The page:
If you work for Southeastern, you have to do all of your equity investing via the Longleaf Partners Funds. I believe that benefits us in two ways. It removes conflicts of interest, and it focuses everyone’s attention on the companies in the portfolio. When you see your boss in the mirror in the morning, you can assess your career risk solely on your investment results and not on politics or relative returns.

Our owner operator culture helps us focus on the investments and doing the right thing for our partners.

Another thing that advantages the Longleaf Partners Funds is our long-term time horizon. It’s very difficult to find a long-term investor today, and we believe that’s beneficial to us. The average holding period on the New York Stock Exchange has dropped to 6-months from 5 years, 30 years ago.

So, there’s a lot of “moving about” in the industry and that average NYSE holding period dropping is an indication of just how short-term everybody has become in their thinking. More participants are traders, believing that investing for long-term returns is not a worthwhile pursuit. We know it is.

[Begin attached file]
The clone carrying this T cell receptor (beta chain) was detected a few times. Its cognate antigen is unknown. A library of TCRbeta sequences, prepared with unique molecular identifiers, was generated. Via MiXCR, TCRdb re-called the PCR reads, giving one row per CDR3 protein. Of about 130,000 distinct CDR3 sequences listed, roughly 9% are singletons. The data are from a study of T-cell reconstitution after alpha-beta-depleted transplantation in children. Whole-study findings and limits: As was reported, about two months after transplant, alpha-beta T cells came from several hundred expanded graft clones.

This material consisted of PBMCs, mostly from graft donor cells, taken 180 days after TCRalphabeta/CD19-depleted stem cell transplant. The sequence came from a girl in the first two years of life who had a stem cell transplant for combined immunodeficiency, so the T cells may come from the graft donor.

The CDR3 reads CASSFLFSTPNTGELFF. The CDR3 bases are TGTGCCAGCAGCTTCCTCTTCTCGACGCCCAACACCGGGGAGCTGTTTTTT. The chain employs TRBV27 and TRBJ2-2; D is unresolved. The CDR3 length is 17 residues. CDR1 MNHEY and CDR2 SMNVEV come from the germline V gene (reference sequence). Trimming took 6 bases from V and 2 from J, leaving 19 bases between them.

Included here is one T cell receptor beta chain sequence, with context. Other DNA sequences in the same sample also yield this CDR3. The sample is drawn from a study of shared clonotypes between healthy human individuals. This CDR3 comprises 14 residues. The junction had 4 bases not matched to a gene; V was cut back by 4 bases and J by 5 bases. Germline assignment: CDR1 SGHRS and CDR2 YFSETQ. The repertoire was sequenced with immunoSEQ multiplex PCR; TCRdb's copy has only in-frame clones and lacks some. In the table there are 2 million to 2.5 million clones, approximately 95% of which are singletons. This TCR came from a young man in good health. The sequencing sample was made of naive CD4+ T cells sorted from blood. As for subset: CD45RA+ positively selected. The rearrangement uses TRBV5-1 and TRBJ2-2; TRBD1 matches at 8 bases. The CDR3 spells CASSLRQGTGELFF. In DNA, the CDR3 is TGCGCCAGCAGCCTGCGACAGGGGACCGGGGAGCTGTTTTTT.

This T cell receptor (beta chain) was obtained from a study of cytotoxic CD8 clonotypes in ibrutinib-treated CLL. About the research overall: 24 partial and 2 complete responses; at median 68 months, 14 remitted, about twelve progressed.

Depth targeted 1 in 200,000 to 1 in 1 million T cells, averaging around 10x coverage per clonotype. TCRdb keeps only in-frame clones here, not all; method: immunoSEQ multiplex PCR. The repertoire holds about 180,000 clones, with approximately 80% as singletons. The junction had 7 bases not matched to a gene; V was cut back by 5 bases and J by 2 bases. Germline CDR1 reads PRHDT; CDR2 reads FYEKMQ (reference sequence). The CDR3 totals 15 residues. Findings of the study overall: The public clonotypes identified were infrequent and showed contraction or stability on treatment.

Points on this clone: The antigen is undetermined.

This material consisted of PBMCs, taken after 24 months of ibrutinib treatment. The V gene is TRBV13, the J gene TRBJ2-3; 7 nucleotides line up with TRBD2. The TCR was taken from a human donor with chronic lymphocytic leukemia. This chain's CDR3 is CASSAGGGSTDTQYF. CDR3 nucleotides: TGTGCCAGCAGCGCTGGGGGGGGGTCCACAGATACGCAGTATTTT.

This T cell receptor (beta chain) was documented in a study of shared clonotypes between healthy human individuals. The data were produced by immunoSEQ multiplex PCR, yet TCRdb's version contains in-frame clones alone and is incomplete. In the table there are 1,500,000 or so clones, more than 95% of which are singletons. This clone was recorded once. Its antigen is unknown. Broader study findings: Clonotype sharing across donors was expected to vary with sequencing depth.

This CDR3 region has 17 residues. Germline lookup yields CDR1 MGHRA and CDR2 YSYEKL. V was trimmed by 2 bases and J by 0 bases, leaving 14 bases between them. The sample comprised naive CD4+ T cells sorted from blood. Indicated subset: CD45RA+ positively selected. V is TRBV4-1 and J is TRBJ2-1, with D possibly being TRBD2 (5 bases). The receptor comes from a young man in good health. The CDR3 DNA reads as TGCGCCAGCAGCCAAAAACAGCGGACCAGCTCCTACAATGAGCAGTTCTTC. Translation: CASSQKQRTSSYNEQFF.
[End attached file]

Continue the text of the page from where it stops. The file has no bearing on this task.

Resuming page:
Growth in corporate intrinsic value is often obfuscated by stock price movement, which does not appropriately track the accretion in business value. That’s good for all of us who are appraisers of businesses, because it means you get more mispricing and better opportunity to get a franchise at a cheap price.

G&D: One final question, what advice do you have for business school students interested in a career in investing?

MH: You want to pursue it for the intellectual challenge, for the reward of being correct about your investment decisions, and for the opportunity to help others. Those would be the three primary reasons I would counsel you to pursue a career in investing. If you start out just doing it because you want to make a lot of money, I doubt that you’ll be as successful.

G&D: Not many managers talk about investing in terms of helping others, but that’s an interesting perspective to have.

MH: Most of our partners at Southeastern come in daily for altruistic reasons, not only to help retirees and college students, but to produce the free cash flow coupon at Southeastern that can be reinvested to help those who are less fortunate.